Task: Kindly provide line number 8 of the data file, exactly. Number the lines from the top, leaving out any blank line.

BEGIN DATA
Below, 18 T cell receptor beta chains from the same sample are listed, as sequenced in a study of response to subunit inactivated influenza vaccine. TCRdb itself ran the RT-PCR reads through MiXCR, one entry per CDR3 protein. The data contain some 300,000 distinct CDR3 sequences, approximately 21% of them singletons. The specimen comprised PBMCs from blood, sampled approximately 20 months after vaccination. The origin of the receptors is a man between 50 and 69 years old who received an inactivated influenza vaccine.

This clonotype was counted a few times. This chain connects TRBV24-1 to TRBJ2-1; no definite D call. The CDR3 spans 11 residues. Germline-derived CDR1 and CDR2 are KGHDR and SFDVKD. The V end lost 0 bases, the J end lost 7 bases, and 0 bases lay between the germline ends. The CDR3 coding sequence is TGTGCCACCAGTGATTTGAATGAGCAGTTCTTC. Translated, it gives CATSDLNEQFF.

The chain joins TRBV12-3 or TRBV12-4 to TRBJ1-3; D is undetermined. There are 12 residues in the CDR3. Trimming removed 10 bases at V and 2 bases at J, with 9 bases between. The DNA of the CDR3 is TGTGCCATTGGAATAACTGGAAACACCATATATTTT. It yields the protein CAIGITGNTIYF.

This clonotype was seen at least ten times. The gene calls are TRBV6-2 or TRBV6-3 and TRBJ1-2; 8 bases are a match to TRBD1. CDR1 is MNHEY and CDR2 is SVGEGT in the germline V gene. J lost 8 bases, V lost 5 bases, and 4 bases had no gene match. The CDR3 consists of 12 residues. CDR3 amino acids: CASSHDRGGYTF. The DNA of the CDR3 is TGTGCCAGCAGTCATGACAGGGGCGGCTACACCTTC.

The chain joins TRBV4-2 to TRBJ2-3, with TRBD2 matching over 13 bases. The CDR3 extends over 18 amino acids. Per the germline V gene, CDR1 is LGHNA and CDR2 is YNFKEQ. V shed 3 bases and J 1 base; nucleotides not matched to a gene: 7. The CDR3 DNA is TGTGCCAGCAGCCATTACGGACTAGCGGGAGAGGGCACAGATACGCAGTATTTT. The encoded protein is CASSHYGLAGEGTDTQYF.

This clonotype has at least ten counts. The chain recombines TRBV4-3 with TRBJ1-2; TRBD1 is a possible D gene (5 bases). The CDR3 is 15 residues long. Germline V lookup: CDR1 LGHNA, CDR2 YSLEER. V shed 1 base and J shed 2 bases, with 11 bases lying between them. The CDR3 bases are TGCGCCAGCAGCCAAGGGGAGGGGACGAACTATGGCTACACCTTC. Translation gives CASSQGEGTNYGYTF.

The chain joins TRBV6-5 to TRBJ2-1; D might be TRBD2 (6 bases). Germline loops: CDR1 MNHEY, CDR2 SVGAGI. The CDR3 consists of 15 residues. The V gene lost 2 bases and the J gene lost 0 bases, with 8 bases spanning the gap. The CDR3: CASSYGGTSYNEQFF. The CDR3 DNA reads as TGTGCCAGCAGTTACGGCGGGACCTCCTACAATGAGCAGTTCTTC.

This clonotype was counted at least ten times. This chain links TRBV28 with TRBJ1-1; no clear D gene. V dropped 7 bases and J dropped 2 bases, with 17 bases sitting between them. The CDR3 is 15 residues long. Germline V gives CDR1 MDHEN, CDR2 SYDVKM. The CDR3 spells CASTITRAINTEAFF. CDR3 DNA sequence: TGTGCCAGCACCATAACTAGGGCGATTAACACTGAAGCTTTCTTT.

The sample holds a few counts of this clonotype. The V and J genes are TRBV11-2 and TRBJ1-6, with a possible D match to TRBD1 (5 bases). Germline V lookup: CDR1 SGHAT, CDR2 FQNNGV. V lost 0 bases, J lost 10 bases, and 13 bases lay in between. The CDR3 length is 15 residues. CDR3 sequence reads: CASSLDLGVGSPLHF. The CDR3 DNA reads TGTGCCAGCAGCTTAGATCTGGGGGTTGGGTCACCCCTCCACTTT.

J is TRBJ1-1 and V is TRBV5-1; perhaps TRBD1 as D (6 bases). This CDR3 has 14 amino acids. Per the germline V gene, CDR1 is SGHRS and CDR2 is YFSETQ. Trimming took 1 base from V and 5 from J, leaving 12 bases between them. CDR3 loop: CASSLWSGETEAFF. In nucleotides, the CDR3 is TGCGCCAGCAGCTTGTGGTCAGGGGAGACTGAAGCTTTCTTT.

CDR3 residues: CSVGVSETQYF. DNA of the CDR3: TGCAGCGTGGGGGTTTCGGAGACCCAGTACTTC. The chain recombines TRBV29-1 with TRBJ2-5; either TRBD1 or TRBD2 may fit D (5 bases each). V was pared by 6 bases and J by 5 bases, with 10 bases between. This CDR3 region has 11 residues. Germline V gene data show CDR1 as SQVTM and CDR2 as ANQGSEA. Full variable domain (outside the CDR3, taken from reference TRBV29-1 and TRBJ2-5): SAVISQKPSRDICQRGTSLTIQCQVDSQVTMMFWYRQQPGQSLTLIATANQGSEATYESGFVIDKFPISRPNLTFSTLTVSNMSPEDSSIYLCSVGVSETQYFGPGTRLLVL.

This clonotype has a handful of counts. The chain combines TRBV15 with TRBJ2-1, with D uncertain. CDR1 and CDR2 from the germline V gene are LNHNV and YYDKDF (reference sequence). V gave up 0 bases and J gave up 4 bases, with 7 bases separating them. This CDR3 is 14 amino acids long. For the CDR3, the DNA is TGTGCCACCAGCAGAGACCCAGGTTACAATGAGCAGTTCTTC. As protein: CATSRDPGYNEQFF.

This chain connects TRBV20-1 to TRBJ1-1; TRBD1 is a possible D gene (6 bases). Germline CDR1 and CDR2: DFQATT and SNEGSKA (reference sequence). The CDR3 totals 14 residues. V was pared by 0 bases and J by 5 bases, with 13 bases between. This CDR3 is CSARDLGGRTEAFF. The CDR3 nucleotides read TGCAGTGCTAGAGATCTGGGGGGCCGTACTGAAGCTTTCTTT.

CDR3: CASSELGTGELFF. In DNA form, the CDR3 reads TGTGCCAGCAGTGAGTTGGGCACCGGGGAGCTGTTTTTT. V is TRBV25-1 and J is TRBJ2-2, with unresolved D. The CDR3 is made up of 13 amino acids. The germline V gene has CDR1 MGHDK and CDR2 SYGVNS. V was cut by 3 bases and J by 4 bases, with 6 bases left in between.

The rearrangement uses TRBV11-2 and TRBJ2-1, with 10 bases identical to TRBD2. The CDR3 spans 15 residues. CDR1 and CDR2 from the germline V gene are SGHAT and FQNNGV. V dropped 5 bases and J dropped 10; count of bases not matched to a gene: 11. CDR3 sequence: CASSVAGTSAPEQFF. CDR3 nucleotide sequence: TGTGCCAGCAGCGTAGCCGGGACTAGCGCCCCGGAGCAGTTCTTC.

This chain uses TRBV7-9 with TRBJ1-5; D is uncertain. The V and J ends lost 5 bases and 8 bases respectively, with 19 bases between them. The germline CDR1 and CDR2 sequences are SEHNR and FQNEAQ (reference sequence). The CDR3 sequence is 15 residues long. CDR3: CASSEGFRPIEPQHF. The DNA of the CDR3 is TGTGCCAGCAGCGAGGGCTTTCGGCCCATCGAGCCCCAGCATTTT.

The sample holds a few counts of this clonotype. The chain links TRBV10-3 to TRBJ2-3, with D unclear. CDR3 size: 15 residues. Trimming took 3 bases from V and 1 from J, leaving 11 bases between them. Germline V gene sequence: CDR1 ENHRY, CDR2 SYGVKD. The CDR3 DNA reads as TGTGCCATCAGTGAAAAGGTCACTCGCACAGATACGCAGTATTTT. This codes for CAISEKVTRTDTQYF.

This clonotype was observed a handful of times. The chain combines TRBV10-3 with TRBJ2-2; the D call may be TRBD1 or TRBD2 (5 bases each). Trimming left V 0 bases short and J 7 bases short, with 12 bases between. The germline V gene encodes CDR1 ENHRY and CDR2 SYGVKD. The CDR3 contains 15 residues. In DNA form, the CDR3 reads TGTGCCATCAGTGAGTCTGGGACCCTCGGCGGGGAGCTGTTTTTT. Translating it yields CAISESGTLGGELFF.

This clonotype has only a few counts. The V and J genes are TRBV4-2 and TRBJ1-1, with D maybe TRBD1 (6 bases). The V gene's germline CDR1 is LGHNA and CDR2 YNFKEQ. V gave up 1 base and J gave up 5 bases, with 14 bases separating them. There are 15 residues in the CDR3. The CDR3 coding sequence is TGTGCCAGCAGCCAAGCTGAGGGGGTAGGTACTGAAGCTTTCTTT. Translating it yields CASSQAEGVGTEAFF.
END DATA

This clonotype was counted at least ten times. This chain links TRBV28 with TRBJ1-1; no clear D gene. V dropped 7 bases and J dropped 2 bases, with 17 bases sitting between them. The CDR3 is 15 residues long. Germline V gives CDR1 MDHEN, CDR2 SYDVKM. The CDR3 spells CASTITRAINTEAFF. CDR3 DNA sequence: TGTGCCAGCACCATAACTAGGGCGATTAACACTGAAGCTTTCTTT.